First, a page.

Don’t Say I Said it


When two people know, it's not a secret anymore. What happens when a message or a story gets passed on from one person to another? Does the final story resemble the original one? Or does it take on the assumptions and biases of the people transmitting it?

Does anyone stops to fact check a juicy piece of gossip?

You could argue people didn't have the tools at the time of this painting. What about now, with the Web at our fingertips? Scientists at Rome’s La Sapienza University maintain that gossip travels even faster in social networks today.

Apparently, they created an equation in a bid to measure the internet’s power to spread indiscretion. Let's take this piece of information about the study that was published in conjunction with an article about celebrity indiscretions on the UK Daily Mail this past March 31.

When you search for updates or news about the topic, you pull dozens of sites that published the very same paragraph within a week. The only other, more recent, reference is the abstract of this talk at Cornell. Aside from the fact that we may not care — do we, or don't we have a formula?

Our collective memories are not what they used to be, I guess. There is plenty of new gossip, ahem information, to be passing along — by share buttons, tweets, Facebook likes, you name it. Email chains have been taken to a whole new level with social networks.

Remarkably, the story bit was repeated without much variance in digital media.

How this impacts your customers

For one, when one can spread and report on what someone else has said — better yet by sharing *their* link — he/she feels mostly exonerated from blame or consequences. Getting rid of the moral aftertaste, in good and in bad times for the subject of the story, means delegating responsibility to others.

When the herd piles on, it is even easier to add a voice. What's a voice anyway?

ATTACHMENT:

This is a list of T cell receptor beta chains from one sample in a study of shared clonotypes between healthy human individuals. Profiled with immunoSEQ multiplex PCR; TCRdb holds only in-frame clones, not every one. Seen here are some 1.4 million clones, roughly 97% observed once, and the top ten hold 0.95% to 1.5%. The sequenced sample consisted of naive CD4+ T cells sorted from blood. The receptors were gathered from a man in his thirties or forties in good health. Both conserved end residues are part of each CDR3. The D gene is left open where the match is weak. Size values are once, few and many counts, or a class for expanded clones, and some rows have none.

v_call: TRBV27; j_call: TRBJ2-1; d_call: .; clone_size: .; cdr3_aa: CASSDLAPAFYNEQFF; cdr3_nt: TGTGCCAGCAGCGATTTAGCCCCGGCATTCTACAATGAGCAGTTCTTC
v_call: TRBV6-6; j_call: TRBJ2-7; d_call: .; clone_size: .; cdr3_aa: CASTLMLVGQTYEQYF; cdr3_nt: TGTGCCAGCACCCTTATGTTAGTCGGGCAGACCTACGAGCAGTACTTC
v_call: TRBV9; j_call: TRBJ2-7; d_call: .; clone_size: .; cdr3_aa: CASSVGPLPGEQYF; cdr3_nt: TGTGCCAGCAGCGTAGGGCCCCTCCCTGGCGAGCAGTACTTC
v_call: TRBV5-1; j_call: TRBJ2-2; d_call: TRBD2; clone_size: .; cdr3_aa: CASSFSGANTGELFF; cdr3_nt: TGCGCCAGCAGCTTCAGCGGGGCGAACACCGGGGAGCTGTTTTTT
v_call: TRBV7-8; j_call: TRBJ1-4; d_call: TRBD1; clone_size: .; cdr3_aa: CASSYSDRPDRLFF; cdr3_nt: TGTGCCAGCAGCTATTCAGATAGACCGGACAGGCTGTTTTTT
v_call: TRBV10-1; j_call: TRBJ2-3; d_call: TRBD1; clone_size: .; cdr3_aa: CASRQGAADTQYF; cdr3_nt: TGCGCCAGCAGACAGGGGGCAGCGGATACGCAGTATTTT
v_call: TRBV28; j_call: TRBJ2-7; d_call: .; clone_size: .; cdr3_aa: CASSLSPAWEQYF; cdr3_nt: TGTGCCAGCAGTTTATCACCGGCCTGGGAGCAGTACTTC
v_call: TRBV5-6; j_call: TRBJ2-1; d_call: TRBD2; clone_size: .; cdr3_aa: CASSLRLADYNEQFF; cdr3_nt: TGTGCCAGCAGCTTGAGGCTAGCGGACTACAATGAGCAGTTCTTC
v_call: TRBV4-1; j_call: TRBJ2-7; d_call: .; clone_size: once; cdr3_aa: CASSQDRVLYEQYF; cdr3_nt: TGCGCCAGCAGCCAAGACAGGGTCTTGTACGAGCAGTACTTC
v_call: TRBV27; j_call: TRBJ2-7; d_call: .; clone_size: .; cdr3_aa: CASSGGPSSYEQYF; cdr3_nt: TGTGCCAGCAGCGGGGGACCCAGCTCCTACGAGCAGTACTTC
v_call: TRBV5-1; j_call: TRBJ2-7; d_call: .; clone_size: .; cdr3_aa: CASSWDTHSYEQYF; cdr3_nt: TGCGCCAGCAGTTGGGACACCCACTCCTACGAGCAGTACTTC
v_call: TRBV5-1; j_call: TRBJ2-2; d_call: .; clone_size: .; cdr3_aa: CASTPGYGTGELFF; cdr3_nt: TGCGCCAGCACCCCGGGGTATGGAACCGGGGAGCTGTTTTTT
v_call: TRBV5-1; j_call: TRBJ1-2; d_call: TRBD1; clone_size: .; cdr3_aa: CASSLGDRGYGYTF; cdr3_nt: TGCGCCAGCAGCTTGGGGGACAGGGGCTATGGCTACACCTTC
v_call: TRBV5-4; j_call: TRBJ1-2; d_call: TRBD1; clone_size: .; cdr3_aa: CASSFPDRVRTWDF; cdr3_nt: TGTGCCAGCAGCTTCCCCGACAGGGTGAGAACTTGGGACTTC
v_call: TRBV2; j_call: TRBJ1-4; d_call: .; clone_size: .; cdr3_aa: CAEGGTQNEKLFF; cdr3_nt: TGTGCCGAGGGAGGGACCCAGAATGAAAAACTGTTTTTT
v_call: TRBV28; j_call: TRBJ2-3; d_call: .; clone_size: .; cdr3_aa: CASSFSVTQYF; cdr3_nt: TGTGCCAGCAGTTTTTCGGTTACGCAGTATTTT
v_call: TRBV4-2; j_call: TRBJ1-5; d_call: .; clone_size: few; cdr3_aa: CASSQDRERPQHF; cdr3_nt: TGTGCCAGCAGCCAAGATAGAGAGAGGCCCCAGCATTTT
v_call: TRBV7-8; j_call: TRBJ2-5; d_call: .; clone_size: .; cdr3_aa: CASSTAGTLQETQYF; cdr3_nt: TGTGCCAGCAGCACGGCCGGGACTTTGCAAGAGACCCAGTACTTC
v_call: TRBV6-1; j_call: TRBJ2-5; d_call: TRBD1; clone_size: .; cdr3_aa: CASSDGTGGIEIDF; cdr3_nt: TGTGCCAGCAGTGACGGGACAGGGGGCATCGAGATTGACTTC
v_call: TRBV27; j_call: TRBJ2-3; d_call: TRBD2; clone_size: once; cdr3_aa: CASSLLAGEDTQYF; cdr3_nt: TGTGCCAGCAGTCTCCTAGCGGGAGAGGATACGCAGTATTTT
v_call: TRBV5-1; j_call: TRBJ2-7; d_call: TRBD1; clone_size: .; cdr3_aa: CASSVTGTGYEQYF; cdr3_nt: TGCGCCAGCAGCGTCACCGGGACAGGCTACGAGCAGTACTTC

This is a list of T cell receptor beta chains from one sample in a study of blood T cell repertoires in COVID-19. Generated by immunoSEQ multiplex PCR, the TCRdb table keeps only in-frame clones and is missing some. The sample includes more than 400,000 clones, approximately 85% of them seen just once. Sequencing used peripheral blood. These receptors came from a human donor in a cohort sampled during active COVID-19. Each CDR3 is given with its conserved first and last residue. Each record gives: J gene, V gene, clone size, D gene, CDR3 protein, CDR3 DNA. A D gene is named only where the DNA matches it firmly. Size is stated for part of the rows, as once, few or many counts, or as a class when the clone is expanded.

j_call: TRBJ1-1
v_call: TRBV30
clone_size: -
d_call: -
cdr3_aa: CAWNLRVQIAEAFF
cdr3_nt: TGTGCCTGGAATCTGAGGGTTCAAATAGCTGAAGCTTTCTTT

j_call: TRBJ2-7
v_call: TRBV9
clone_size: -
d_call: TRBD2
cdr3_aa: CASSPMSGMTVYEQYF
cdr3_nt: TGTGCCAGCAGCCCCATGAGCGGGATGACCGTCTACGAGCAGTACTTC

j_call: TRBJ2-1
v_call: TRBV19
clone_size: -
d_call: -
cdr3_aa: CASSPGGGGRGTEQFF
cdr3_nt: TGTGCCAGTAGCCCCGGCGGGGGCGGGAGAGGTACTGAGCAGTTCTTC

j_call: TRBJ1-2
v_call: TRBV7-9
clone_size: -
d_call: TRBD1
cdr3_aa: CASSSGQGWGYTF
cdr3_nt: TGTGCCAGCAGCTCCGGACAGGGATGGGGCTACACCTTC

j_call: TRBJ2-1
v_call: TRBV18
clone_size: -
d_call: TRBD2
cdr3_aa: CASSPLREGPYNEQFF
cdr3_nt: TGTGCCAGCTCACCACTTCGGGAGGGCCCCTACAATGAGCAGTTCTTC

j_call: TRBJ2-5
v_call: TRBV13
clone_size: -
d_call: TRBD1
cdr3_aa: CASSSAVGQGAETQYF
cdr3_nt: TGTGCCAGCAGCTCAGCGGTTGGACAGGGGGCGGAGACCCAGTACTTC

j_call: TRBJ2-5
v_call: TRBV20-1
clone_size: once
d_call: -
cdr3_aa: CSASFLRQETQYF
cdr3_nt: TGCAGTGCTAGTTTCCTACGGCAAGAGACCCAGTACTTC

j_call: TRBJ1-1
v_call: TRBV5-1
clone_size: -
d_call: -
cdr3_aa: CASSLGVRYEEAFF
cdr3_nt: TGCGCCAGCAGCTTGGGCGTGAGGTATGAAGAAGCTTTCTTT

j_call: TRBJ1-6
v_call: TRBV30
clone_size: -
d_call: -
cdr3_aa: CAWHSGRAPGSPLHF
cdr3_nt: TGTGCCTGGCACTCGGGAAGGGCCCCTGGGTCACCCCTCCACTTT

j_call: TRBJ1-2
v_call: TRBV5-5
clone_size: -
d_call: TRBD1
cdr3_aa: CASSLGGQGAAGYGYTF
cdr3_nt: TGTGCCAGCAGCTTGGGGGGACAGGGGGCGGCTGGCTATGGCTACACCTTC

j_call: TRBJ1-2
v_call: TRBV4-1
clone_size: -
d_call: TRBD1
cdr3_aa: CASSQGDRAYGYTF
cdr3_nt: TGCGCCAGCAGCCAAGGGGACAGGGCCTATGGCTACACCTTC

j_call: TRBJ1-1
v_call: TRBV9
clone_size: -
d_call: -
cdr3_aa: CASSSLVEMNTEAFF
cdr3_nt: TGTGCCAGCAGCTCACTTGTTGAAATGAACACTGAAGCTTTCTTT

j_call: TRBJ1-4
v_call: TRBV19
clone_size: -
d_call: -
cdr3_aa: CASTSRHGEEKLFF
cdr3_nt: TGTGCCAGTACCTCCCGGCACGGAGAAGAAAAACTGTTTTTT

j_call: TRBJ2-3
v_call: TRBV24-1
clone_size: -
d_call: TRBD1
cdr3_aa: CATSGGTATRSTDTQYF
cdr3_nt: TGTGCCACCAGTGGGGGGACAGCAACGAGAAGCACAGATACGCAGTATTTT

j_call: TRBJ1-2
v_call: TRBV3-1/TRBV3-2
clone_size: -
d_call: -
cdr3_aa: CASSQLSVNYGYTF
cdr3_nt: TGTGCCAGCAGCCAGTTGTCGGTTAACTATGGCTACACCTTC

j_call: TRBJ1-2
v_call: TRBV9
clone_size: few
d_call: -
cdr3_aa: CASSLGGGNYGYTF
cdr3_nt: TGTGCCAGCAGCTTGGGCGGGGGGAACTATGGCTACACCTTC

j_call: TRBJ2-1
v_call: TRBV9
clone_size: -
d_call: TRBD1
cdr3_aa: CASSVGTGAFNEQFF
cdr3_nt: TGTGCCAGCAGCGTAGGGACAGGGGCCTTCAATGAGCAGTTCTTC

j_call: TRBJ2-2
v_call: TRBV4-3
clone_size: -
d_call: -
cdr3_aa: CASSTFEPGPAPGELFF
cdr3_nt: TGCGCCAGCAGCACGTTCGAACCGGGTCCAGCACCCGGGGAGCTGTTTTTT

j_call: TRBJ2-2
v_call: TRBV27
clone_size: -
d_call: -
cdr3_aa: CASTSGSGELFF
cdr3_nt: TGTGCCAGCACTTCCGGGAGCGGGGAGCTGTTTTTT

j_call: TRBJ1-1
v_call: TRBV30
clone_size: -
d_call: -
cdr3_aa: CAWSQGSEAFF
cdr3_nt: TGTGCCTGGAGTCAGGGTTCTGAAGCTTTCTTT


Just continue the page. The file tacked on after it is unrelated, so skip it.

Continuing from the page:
Many a tempest in a cup of tea was created by this kind of re-action. Look back at many of the heated conversations in social networks on company Facebook page walls, in blogs, on Twitter, and what you see is this kind of dynamic at work… often repeating the same story or pattern.

It's no secret that writing on the other side of a screen makes people feel protected and distanced from the reactions to their actions. Mobile will magnify those human behaviors even more, because when dealing with a smaller screen, all of the focus and attention converge into what you want to do at that moment.

Implications to your business

By the time you correct a customer issue, the most descriptive part of the problem may have traveled around the world, potentially without embellishment. That could be good news. The bad news is that many will have found reason to tell a story that is very similar to the one they just read.

"Me, too" is not something that affect only brands in search for an identity. It will, however, affect the search results for your company name. Because there may be dozens of anonymous or not easily identifiable postings, you will also be hard pressed in correcting every one of them — as if you could correct perception.